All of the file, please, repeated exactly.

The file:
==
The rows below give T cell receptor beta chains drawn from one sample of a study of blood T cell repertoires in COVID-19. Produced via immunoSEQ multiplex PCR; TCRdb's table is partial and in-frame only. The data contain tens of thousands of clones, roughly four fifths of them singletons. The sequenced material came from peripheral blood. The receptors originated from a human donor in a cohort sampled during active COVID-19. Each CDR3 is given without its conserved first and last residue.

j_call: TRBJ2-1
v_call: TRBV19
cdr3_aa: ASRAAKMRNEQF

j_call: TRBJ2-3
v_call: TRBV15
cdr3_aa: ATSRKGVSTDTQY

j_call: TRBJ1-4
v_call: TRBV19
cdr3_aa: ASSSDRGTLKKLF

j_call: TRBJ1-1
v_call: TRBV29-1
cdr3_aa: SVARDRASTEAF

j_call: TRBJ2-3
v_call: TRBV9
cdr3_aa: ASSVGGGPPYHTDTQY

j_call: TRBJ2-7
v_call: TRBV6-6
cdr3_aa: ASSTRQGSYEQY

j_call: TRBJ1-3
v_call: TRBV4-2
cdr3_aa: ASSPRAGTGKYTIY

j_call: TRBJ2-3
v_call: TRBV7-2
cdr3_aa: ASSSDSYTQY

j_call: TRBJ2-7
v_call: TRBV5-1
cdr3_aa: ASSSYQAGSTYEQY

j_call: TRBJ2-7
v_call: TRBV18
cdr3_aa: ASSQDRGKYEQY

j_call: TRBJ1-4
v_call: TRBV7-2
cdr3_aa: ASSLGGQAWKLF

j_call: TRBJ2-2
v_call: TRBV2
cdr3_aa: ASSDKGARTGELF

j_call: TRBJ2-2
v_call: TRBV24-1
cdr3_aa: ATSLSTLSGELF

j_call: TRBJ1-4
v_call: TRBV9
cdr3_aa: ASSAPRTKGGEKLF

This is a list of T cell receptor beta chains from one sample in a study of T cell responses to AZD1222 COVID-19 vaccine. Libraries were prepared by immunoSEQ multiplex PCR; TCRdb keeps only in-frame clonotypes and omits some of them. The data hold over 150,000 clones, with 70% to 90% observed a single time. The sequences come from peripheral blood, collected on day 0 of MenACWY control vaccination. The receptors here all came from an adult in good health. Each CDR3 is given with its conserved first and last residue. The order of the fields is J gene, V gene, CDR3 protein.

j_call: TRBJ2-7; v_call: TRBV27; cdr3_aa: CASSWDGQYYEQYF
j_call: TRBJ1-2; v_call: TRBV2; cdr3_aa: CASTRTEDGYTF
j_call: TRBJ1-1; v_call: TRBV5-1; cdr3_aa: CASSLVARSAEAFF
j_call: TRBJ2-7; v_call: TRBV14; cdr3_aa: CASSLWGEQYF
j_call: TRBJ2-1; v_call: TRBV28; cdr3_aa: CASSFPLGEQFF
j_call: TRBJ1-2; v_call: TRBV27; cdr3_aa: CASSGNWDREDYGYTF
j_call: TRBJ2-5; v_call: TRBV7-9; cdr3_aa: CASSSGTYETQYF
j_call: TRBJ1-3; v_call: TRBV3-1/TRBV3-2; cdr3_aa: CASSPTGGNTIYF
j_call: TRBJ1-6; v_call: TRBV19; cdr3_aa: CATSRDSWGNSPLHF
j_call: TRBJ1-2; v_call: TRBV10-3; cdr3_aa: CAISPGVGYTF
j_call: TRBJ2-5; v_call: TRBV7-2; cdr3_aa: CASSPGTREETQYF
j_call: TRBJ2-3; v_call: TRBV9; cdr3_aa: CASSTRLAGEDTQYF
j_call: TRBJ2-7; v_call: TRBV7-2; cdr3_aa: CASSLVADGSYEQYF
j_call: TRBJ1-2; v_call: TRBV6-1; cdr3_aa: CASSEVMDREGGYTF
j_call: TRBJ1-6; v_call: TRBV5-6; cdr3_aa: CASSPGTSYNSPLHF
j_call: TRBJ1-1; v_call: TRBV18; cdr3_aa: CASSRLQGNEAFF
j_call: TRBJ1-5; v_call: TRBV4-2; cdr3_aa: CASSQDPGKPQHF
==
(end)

The rows below give T cell receptor beta chains drawn from one sample of a study of blood T cell repertoires in COVID-19. Produced via immunoSEQ multiplex PCR; TCRdb's table is partial and in-frame only. The data contain tens of thousands of clones, roughly four fifths of them singletons. The sequenced material came from peripheral blood. The receptors originated from a human donor in a cohort sampled during active COVID-19. Each CDR3 is given without its conserved first and last residue.

j_call: TRBJ2-1
v_call: TRBV19
cdr3_aa: ASRAAKMRNEQF

j_call: TRBJ2-3
v_call: TRBV15
cdr3_aa: ATSRKGVSTDTQY

j_call: TRBJ1-4
v_call: TRBV19
cdr3_aa: ASSSDRGTLKKLF

j_call: TRBJ1-1
v_call: TRBV29-1
cdr3_aa: SVARDRASTEAF

j_call: TRBJ2-3
v_call: TRBV9
cdr3_aa: ASSVGGGPPYHTDTQY

j_call: TRBJ2-7
v_call: TRBV6-6
cdr3_aa: ASSTRQGSYEQY

j_call: TRBJ1-3
v_call: TRBV4-2
cdr3_aa: ASSPRAGTGKYTIY

j_call: TRBJ2-3
v_call: TRBV7-2
cdr3_aa: ASSSDSYTQY

j_call: TRBJ2-7
v_call: TRBV5-1
cdr3_aa: ASSSYQAGSTYEQY

j_call: TRBJ2-7
v_call: TRBV18
cdr3_aa: ASSQDRGKYEQY

j_call: TRBJ1-4
v_call: TRBV7-2
cdr3_aa: ASSLGGQAWKLF

j_call: TRBJ2-2
v_call: TRBV2
cdr3_aa: ASSDKGARTGELF

j_call: TRBJ2-2
v_call: TRBV24-1
cdr3_aa: ATSLSTLSGELF

j_call: TRBJ1-4
v_call: TRBV9
cdr3_aa: ASSAPRTKGGEKLF

This is a list of T cell receptor beta chains from one sample in a study of T cell responses to AZD1222 COVID-19 vaccine. Libraries were prepared by immunoSEQ multiplex PCR; TCRdb keeps only in-frame clonotypes and omits some of them. The data hold over 150,000 clones, with 70% to 90% observed a single time. The sequences come from peripheral blood, collected on day 0 of MenACWY control vaccination. The receptors here all came from an adult in good health. Each CDR3 is given with its conserved first and last residue. The order of the fields is J gene, V gene, CDR3 protein.

j_call: TRBJ2-7; v_call: TRBV27; cdr3_aa: CASSWDGQYYEQYF
j_call: TRBJ1-2; v_call: TRBV2; cdr3_aa: CASTRTEDGYTF
j_call: TRBJ1-1; v_call: TRBV5-1; cdr3_aa: CASSLVARSAEAFF
j_call: TRBJ2-7; v_call: TRBV14; cdr3_aa: CASSLWGEQYF
j_call: TRBJ2-1; v_call: TRBV28; cdr3_aa: CASSFPLGEQFF
j_call: TRBJ1-2; v_call: TRBV27; cdr3_aa: CASSGNWDREDYGYTF
j_call: TRBJ2-5; v_call: TRBV7-9; cdr3_aa: CASSSGTYETQYF
j_call: TRBJ1-3; v_call: TRBV3-1/TRBV3-2; cdr3_aa: CASSPTGGNTIYF
j_call: TRBJ1-6; v_call: TRBV19; cdr3_aa: CATSRDSWGNSPLHF
j_call: TRBJ1-2; v_call: TRBV10-3; cdr3_aa: CAISPGVGYTF
j_call: TRBJ2-5; v_call: TRBV7-2; cdr3_aa: CASSPGTREETQYF
j_call: TRBJ2-3; v_call: TRBV9; cdr3_aa: CASSTRLAGEDTQYF
j_call: TRBJ2-7; v_call: TRBV7-2; cdr3_aa: CASSLVADGSYEQYF
j_call: TRBJ1-2; v_call: TRBV6-1; cdr3_aa: CASSEVMDREGGYTF
j_call: TRBJ1-6; v_call: TRBV5-6; cdr3_aa: CASSPGTSYNSPLHF
j_call: TRBJ1-1; v_call: TRBV18; cdr3_aa: CASSRLQGNEAFF
j_call: TRBJ1-5; v_call: TRBV4-2; cdr3_aa: CASSQDPGKPQHF